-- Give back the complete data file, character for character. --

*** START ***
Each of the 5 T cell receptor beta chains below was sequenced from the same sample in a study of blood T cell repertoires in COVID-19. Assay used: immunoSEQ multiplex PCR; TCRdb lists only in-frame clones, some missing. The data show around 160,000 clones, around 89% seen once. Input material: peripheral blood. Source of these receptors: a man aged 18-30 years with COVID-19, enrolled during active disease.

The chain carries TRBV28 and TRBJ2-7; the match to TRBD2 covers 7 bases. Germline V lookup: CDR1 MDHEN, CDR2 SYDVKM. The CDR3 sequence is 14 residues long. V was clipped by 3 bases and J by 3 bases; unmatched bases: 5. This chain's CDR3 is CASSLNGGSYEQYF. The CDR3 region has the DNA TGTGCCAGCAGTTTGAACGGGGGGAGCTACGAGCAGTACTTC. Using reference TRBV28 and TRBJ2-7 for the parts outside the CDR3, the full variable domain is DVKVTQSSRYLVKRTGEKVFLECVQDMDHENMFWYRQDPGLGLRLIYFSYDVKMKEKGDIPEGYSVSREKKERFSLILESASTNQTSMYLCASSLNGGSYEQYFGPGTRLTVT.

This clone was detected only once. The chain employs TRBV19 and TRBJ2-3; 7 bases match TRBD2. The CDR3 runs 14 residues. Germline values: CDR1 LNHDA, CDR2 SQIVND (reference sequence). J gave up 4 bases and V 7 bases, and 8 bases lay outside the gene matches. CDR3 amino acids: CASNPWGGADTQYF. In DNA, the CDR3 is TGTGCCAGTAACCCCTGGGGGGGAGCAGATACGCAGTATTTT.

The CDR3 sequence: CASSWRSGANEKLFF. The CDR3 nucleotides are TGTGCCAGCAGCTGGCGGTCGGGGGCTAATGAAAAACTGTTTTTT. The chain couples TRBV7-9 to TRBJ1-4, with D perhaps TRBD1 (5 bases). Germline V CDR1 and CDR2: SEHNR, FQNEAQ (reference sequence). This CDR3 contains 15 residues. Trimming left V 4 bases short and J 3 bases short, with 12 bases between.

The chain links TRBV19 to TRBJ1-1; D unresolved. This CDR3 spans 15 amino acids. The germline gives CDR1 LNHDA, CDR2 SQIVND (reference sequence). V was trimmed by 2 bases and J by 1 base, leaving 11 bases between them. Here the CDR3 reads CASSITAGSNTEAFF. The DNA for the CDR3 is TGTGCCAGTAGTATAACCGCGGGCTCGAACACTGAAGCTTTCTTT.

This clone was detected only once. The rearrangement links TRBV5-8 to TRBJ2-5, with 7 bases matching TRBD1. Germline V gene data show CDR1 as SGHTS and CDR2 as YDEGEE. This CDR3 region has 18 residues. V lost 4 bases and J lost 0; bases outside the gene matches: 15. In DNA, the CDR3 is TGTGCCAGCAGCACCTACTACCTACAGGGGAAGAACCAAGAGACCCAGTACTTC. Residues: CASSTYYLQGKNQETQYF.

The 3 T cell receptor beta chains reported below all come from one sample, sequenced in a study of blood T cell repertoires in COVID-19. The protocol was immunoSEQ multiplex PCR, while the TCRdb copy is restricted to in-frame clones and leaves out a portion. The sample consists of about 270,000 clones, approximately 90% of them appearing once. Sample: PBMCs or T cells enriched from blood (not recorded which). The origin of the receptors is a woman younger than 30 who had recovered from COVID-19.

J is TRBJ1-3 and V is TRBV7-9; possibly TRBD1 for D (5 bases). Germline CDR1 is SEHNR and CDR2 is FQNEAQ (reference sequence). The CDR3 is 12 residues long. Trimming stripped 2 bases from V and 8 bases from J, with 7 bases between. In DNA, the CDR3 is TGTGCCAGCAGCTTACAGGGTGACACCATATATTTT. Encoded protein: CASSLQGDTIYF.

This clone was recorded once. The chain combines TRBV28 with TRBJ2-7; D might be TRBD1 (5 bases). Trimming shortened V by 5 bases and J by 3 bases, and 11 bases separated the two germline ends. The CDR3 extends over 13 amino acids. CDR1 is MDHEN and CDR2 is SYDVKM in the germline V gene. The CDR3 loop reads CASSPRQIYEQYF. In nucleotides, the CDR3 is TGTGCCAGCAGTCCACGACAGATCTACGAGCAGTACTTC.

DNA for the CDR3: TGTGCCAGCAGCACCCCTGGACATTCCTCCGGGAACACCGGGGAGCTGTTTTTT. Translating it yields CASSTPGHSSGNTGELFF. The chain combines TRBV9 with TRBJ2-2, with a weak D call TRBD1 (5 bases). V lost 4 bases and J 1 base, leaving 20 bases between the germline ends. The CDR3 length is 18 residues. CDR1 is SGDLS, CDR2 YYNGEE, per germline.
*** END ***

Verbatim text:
Each of the 5 T cell receptor beta chains below was sequenced from the same sample in a study of blood T cell repertoires in COVID-19. Assay used: immunoSEQ multiplex PCR; TCRdb lists only in-frame clones, some missing. The data show around 160,000 clones, around 89% seen once. Input material: peripheral blood. Source of these receptors: a man aged 18-30 years with COVID-19, enrolled during active disease.

The chain carries TRBV28 and TRBJ2-7; the match to TRBD2 covers 7 bases. Germline V lookup: CDR1 MDHEN, CDR2 SYDVKM. The CDR3 sequence is 14 residues long. V was clipped by 3 bases and J by 3 bases; unmatched bases: 5. This chain's CDR3 is CASSLNGGSYEQYF. The CDR3 region has the DNA TGTGCCAGCAGTTTGAACGGGGGGAGCTACGAGCAGTACTTC. Using reference TRBV28 and TRBJ2-7 for the parts outside the CDR3, the full variable domain is DVKVTQSSRYLVKRTGEKVFLECVQDMDHENMFWYRQDPGLGLRLIYFSYDVKMKEKGDIPEGYSVSREKKERFSLILESASTNQTSMYLCASSLNGGSYEQYFGPGTRLTVT.

This clone was detected only once. The chain employs TRBV19 and TRBJ2-3; 7 bases match TRBD2. The CDR3 runs 14 residues. Germline values: CDR1 LNHDA, CDR2 SQIVND (reference sequence). J gave up 4 bases and V 7 bases, and 8 bases lay outside the gene matches. CDR3 amino acids: CASNPWGGADTQYF. In DNA, the CDR3 is TGTGCCAGTAACCCCTGGGGGGGAGCAGATACGCAGTATTTT.

The CDR3 sequence: CASSWRSGANEKLFF. The CDR3 nucleotides are TGTGCCAGCAGCTGGCGGTCGGGGGCTAATGAAAAACTGTTTTTT. The chain couples TRBV7-9 to TRBJ1-4, with D perhaps TRBD1 (5 bases). Germline V CDR1 and CDR2: SEHNR, FQNEAQ (reference sequence). This CDR3 contains 15 residues. Trimming left V 4 bases short and J 3 bases short, with 12 bases between.

The chain links TRBV19 to TRBJ1-1; D unresolved. This CDR3 spans 15 amino acids. The germline gives CDR1 LNHDA, CDR2 SQIVND (reference sequence). V was trimmed by 2 bases and J by 1 base, leaving 11 bases between them. Here the CDR3 reads CASSITAGSNTEAFF. The DNA for the CDR3 is TGTGCCAGTAGTATAACCGCGGGCTCGAACACTGAAGCTTTCTTT.

This clone was detected only once. The rearrangement links TRBV5-8 to TRBJ2-5, with 7 bases matching TRBD1. Germline V gene data show CDR1 as SGHTS and CDR2 as YDEGEE. This CDR3 region has 18 residues. V lost 4 bases and J lost 0; bases outside the gene matches: 15. In DNA, the CDR3 is TGTGCCAGCAGCACCTACTACCTACAGGGGAAGAACCAAGAGACCCAGTACTTC. Residues: CASSTYYLQGKNQETQYF.

The 3 T cell receptor beta chains reported below all come from one sample, sequenced in a study of blood T cell repertoires in COVID-19. The protocol was immunoSEQ multiplex PCR, while the TCRdb copy is restricted to in-frame clones and leaves out a portion. The sample consists of about 270,000 clones, approximately 90% of them appearing once. Sample: PBMCs or T cells enriched from blood (not recorded which). The origin of the receptors is a woman younger than 30 who had recovered from COVID-19.

J is TRBJ1-3 and V is TRBV7-9; possibly TRBD1 for D (5 bases). Germline CDR1 is SEHNR and CDR2 is FQNEAQ (reference sequence). The CDR3 is 12 residues long. Trimming stripped 2 bases from V and 8 bases from J, with 7 bases between. In DNA, the CDR3 is TGTGCCAGCAGCTTACAGGGTGACACCATATATTTT. Encoded protein: CASSLQGDTIYF.

This clone was recorded once. The chain combines TRBV28 with TRBJ2-7; D might be TRBD1 (5 bases). Trimming shortened V by 5 bases and J by 3 bases, and 11 bases separated the two germline ends. The CDR3 extends over 13 amino acids. CDR1 is MDHEN and CDR2 is SYDVKM in the germline V gene. The CDR3 loop reads CASSPRQIYEQYF. In nucleotides, the CDR3 is TGTGCCAGCAGTCCACGACAGATCTACGAGCAGTACTTC.

DNA for the CDR3: TGTGCCAGCAGCACCCCTGGACATTCCTCCGGGAACACCGGGGAGCTGTTTTTT. Translating it yields CASSTPGHSSGNTGELFF. The chain combines TRBV9 with TRBJ2-2, with a weak D call TRBD1 (5 bases). V lost 4 bases and J 1 base, leaving 20 bases between the germline ends. The CDR3 length is 18 residues. CDR1 is SGDLS, CDR2 YYNGEE, per germline.